THE importance of farms implementing strict biosecurity controls on the movement of pigs, people and pork products entering piggeries was highlighted by every speaker at an African swine fever information day at the University of Adelaide's Roseworthy Campus on Thursday last week.
African swine fever is a highly contagious viral disease specific to pigs, with no vet treatment or vaccine available. The virus is spread by nose-to-nose contact between sick and healthy pigs, or their contact with infected carcases or pork products.
The disease spread from Russia to China in August and has recently moved further southwards to Vietnam, placing the Australian pork industry on heightened alert.
The risks of ASF entering the Australian pig herd centre on the rapid rate of ASF spread in China since 2018, movements of people and pig feed ingredients between China and Australia, access to domestic pigs by feral pigs in some areas within Australia, and the potential for pigs to be illegally fed infected pork products - known as swill feeding.
We are probably at the stage now where industry should be considering constructing separate vehicle washing facilities located off-site from abattoirs.
Organised and chaired by Gawler-based pig veterinarian Barry Lloyd and sponsored by Boehringer Ingelheim, the program attracted more than 100 pork producers, veterinarians, PIRSA and agribusiness representatives.
Lessons learnt through infectious laryngotracheitis control measures adopted within the SA poultry industry have reinforced the necessity for high quality cleaning of facilities and equipment to eliminate viral contamination and persistence within a farm environment.
Pig veterinarian Jon Bartsch recently completed a Pork SA-funded project focused on the adequacy of existing truck wash facilities at major SA pig abattoirs.
Related reading: Farmers on alert for African swine fever risk
"Cleaning and disinfection shouldn't stop with the stock crate," Dr Bartsch said. "The wheels, truck chassis and undercarriage should be cleaned as well.
"Truck drivers should be prevented from entering abattoir lairages and made to wear dedicated truck boots supplied by the farm and the abattoir when loading and unloading pigs.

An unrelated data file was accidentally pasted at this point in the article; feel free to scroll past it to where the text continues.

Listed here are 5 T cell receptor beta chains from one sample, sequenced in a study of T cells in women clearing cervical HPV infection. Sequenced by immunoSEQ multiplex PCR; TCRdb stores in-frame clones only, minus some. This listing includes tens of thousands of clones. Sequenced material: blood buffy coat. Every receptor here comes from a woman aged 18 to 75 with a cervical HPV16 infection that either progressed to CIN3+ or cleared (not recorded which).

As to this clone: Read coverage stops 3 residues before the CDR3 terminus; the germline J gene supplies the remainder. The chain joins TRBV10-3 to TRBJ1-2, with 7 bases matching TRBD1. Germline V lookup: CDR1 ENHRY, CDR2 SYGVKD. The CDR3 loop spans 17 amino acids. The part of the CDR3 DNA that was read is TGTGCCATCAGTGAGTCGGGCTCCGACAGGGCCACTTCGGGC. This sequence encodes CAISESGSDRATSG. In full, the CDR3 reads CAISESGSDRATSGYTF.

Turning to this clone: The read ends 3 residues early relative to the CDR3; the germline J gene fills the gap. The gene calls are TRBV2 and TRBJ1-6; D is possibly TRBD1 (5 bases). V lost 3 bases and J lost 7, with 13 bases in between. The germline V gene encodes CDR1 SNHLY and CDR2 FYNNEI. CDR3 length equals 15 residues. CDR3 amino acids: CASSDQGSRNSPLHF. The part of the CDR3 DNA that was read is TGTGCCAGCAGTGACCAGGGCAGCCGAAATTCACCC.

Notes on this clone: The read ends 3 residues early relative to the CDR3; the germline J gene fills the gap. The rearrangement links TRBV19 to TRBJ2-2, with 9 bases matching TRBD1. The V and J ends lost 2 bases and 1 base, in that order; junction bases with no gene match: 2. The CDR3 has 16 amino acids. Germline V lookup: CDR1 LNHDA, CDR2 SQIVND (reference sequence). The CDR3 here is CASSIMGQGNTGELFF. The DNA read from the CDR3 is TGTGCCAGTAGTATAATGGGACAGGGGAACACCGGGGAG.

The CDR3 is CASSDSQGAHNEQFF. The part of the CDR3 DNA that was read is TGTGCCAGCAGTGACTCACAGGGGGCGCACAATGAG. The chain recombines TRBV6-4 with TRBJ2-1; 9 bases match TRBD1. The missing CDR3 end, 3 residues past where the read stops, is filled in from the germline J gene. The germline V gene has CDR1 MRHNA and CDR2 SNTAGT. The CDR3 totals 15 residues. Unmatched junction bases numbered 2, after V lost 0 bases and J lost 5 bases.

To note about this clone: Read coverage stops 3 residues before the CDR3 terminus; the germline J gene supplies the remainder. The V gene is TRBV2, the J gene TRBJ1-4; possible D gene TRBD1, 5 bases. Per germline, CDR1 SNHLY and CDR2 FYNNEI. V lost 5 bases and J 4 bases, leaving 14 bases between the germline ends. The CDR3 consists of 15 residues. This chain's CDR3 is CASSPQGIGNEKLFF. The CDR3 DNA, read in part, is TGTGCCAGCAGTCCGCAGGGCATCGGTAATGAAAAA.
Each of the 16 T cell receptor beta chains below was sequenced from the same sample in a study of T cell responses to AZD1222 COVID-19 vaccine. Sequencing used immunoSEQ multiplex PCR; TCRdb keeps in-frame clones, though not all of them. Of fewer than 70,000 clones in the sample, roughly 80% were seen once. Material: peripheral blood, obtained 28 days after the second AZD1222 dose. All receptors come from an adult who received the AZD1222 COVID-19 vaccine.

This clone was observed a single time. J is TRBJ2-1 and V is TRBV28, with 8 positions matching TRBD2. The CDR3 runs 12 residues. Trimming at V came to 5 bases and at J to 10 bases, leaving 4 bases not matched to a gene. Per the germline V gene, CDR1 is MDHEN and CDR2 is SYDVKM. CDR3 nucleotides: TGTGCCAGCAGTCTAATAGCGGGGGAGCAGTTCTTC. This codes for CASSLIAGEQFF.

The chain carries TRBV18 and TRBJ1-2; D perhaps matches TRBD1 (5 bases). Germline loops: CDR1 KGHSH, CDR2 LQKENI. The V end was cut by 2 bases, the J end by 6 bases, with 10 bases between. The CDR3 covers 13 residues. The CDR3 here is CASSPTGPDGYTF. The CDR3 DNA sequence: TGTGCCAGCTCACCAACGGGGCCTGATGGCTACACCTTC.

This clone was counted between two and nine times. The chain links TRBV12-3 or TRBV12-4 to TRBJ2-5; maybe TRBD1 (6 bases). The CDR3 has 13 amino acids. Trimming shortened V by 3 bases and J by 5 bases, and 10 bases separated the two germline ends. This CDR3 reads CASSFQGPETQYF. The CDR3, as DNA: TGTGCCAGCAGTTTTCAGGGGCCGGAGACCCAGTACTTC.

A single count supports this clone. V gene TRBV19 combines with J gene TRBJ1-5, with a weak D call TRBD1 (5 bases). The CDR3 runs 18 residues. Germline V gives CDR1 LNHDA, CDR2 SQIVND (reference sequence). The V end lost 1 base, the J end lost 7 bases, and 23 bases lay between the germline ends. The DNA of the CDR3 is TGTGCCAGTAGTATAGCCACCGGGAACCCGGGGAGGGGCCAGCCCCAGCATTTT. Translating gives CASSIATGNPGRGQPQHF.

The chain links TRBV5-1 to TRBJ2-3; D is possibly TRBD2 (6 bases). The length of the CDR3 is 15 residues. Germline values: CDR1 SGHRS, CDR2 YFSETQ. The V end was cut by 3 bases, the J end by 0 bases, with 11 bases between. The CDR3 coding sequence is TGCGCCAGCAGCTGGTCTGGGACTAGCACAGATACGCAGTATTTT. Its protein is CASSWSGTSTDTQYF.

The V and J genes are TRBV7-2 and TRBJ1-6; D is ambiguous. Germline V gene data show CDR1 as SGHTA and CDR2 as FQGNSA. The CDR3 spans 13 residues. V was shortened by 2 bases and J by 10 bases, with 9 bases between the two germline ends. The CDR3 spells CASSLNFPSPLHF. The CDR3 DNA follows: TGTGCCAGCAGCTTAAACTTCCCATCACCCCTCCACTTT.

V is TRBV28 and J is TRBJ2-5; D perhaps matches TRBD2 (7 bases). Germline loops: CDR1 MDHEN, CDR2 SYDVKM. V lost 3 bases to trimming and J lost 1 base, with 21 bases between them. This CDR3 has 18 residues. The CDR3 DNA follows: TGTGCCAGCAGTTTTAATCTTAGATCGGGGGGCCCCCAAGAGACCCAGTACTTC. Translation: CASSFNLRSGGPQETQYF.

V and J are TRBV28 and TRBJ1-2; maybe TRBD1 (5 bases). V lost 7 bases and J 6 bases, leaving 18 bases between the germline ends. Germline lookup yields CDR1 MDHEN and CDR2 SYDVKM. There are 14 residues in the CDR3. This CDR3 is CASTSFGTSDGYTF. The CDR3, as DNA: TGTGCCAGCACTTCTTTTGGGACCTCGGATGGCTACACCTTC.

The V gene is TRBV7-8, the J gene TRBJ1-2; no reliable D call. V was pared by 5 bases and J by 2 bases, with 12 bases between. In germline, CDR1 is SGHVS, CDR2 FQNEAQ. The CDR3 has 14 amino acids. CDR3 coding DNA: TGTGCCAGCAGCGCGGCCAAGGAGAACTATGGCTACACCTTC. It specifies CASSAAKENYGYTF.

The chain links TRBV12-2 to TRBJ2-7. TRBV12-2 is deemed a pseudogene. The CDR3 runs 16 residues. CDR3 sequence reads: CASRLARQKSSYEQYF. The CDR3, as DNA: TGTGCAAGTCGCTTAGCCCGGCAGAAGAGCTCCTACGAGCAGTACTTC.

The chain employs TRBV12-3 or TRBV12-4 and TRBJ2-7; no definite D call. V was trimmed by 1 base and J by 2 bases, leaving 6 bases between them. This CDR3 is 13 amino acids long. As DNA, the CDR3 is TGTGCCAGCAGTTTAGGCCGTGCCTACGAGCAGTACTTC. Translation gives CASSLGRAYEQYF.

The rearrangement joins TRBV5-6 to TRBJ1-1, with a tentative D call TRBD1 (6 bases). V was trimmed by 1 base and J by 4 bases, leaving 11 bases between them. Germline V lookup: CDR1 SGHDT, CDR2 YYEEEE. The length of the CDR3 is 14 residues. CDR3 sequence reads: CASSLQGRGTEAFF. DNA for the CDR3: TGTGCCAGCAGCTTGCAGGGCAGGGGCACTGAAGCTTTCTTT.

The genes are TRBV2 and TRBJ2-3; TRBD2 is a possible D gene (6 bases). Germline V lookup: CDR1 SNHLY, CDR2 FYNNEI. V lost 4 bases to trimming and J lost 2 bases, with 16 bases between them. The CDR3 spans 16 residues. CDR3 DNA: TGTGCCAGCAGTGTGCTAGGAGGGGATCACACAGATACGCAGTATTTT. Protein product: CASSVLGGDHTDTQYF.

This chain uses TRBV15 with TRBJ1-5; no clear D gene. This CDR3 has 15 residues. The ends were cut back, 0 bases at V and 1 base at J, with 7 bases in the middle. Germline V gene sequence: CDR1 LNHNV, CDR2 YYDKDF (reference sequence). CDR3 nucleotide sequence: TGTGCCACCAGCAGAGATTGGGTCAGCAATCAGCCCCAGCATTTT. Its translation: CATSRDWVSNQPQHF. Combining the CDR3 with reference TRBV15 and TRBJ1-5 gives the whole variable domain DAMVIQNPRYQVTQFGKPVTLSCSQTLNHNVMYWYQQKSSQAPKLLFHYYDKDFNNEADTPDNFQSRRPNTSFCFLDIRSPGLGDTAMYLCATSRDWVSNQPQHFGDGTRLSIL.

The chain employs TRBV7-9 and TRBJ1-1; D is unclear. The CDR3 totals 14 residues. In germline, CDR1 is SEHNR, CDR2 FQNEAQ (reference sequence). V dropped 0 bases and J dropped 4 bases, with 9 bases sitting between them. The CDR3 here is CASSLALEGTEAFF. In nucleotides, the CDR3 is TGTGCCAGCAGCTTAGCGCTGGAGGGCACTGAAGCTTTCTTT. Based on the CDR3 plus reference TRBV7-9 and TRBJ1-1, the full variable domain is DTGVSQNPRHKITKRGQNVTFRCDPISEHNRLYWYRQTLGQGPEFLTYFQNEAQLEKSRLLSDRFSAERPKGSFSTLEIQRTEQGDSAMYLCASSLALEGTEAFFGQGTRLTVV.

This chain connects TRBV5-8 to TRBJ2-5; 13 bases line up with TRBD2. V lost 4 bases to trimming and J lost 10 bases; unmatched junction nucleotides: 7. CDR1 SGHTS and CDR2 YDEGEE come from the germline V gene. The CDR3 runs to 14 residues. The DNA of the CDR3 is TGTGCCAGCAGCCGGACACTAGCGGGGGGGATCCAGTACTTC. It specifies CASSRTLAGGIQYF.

"We are probably at the stage now where industry should be considering constructing separate vehicle washing facilities located off-site from abattoirs, designed with good drainage, bitumen roadways in and out, and with gas and electricity services."
People are what makes this virus move, so all piggery staff need to be educated on the risks around virus transfer.
Dr Lloyd highlighted the main points to be considered by farms when designing and implementing their site's biosecurity program.
"There should be regular communication between farm staff and their vet, to agree on the design and implementation of a site-specific program," he said. "But all piggeries should focus on restricting pig, people and vehicle movements on and off their sites."
"Consider pig-proof perimeter fencing if your farm is located near areas of known feral pig activity. Close your herd to live pig introductions and go in-house multiplication, as semen presents a lower risk for virus introduction that pig purchases.
"Provide a controlled single point entry to your piggery, have all necessary visitors sign-in, and provide boots and clothing to both farm staff and visitors."
Dr Lloyd said pig-free down-times of 48 hours for domestic visitors and a week for international travel meant nothing if visitors did not arrive clean and follow the farm's biosecurity rules.
"People are what makes this virus move, so all piggery staff need to be educated on the risks around virus transfer," he said. "Insist on no pork products being brought into your piggery, so that includes staff lunches.
"Australia has the advantage over most other countries of distance between farms, except for the people vectors. So adopt the attitude that other farms can break but make sure yours doesn't."